“Ogden Welfare Facility Dedicated,” Ensign, Feb. 1992, 75–76
A new welfare center in Ogden, Utah, was dedicated by President Thomas S. Monson, Second Counselor in the First Presidency, on 21 November 1991.
The basic principles for the Church welfare system came from the Lord, said President Monson in his remarks. “The Lord provided the way when He declared, ‘And the storehouse shall be kept by the consecrations of the church; and the widows and orphans shall be provided for, as also the poor.’ (D&C 83:6.) Then the reminder, ‘But it must needs be done in mine own way.’ (D&C 104:16.)”
President Monson said, “I would hope that every one of us would make sure that there is time in his or her life for the Savior of the world, and would make place in his or her home and heart for Jesus of Nazareth. Then we shall have the spirit of the welfare effort.
“Appearing as a golden thread woven through the tapestry of the welfare program is the truth taught by the Apostle Paul: ‘The letter killeth, but the spirit giveth life.’ (2 Cor. 3:6.)”
President Monson related how he was taught the importance of welfare while serving as a bishop. He learned that “when there’s need and when there’s faith, God still speaks, and when men listen, blessings will be provided.”
Included in the center are a bishops’ storehouse with adjacent office and warehouse space, an LDS employment center, and the Ogden LDS Social Services agency. The facility, which will serve the needs of the people in the greater Ogden area, replaces a building used as a storehouse since 1949.
Several hundred people attended the dedication proceedings. In addition to President Monson, general Church leaders in attendance were Elders James E. Faust and Joseph B. Wirthlin of the Quorum of the Twelve; Elder Rex D. Pinegar of the Presidency of the Seventy; Bishop Robert D. Hales and Bishop Glenn L. Pace of the Presiding Bishopric; Elders Marlin K. Jensen, Malcolm S. Jeppsen, and Charles Didier of the Seventy, who are serving as members of the Utah North Area presidency; and President Elaine L. Jack, Relief Society general president.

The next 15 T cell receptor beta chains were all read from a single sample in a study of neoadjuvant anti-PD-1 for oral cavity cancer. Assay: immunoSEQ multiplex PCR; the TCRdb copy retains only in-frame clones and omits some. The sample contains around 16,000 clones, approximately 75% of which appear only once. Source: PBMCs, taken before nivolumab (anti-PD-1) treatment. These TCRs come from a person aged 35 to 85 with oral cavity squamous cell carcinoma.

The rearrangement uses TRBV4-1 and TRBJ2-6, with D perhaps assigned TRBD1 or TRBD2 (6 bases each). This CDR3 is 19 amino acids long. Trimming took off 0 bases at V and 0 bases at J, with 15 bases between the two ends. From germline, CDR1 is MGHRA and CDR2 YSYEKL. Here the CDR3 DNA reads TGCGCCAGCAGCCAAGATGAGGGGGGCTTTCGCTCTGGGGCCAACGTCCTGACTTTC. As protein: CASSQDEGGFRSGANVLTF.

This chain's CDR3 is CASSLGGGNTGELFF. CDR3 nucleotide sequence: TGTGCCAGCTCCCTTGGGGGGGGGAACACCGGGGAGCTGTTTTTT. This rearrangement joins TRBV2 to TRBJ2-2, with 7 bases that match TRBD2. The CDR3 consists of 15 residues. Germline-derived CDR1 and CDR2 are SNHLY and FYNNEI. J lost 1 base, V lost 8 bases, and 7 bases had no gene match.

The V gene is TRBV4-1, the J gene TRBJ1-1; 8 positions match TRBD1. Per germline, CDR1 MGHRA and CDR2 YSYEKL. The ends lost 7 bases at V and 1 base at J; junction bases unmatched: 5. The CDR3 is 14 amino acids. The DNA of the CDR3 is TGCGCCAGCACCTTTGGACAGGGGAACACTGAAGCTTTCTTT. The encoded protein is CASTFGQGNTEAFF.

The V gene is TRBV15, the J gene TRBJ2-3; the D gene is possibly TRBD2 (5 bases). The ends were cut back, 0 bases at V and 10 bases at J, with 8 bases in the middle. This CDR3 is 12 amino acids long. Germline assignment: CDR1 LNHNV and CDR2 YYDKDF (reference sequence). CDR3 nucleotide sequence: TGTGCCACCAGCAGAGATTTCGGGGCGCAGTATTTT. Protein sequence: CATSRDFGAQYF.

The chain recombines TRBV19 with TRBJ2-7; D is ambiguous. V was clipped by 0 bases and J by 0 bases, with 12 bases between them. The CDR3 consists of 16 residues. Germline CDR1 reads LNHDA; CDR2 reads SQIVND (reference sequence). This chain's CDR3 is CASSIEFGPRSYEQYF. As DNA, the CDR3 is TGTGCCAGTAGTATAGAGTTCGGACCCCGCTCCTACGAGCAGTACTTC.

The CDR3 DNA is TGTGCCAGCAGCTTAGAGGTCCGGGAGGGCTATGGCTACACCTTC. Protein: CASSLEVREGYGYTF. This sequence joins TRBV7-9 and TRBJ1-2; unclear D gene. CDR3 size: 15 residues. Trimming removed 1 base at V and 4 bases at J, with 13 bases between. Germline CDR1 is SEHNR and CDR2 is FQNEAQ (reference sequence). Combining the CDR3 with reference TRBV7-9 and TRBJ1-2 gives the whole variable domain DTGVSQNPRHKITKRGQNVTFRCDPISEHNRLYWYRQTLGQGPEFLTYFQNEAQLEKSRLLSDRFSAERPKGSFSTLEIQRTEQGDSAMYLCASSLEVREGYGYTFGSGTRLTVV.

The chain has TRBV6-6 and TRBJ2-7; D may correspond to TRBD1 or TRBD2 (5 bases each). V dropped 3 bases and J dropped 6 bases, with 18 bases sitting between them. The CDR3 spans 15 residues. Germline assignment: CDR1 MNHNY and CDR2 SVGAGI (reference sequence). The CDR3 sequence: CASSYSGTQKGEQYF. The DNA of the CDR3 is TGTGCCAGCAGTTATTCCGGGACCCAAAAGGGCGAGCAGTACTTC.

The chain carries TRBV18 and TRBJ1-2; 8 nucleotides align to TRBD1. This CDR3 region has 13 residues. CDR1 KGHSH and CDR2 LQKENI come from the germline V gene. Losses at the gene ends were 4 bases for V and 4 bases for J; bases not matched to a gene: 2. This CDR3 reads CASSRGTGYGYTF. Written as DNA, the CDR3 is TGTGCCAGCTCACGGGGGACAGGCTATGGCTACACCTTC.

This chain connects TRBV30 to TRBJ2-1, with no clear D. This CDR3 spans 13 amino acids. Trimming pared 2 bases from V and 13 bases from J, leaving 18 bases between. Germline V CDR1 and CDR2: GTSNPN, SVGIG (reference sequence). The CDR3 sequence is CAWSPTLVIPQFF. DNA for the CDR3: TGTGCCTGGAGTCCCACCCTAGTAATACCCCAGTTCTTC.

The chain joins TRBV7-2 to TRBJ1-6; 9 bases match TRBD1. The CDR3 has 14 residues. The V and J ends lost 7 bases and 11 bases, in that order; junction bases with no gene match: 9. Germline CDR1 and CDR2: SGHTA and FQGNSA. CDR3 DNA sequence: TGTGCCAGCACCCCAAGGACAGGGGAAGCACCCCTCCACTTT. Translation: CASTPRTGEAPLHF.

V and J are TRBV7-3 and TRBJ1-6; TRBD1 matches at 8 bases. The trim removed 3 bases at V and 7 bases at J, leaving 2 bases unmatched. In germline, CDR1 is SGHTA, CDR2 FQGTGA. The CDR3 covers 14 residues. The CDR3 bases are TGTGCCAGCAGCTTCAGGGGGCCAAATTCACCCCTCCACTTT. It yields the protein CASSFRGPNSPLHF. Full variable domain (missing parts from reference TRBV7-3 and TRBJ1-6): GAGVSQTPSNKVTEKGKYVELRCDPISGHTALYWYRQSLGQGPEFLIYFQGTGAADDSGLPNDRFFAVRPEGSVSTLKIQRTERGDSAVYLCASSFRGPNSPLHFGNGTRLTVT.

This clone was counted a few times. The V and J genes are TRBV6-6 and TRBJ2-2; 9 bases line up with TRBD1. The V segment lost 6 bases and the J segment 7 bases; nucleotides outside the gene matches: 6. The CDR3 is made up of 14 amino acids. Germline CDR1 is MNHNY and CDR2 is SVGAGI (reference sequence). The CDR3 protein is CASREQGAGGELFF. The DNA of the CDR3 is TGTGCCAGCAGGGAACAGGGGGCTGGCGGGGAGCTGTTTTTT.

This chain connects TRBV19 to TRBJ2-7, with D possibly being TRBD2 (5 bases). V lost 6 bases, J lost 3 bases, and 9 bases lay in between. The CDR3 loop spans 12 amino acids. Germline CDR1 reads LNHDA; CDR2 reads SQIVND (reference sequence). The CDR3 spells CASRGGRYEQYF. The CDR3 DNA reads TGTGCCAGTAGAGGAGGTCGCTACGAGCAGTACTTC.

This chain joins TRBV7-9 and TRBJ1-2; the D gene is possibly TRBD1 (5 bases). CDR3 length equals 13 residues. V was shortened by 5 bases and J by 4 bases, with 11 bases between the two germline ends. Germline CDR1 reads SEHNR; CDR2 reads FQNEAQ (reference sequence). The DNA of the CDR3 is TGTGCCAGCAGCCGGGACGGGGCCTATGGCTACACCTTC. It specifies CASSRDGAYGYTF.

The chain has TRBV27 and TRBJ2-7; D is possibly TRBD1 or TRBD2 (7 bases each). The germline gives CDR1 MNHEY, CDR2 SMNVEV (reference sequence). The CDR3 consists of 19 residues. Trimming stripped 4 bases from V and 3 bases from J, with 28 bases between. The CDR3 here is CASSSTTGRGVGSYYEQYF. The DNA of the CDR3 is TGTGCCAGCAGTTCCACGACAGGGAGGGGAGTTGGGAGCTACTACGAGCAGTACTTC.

Speaking for the many Relief Society sisters involved in welfare, President Jack said, “From the very beginning of the Relief Society, this was our purpose, this was our nature: Women gathered together in order to give help jointly for those who were working on the temple and to relieve the wants of the poor.”
Bishop Pace said people should take as their example the life of the Savior. The Savior would stop and help somebody who was hurting, said Bishop Pace.
Elder Faust expressed appreciation for the Christlike service demonstrated in the construction of the storehouse. But, he said, the Lord’s storehouse is more than a building.
“In a sense, and ultimately, the Lord’s storehouse must be in our own hearts,” Elder Faust said. “Our hearts must be full of compassion for our fellow men and women. There must be a feeling of caring and a desire to help. In that spirit, all who minister and serve in this great edifice want to do so in a spirit of kindness and in the pure love of Christ. I would hope that we would not serve in a welfare program with any sense of begrudging of those who find themselves in need of help.”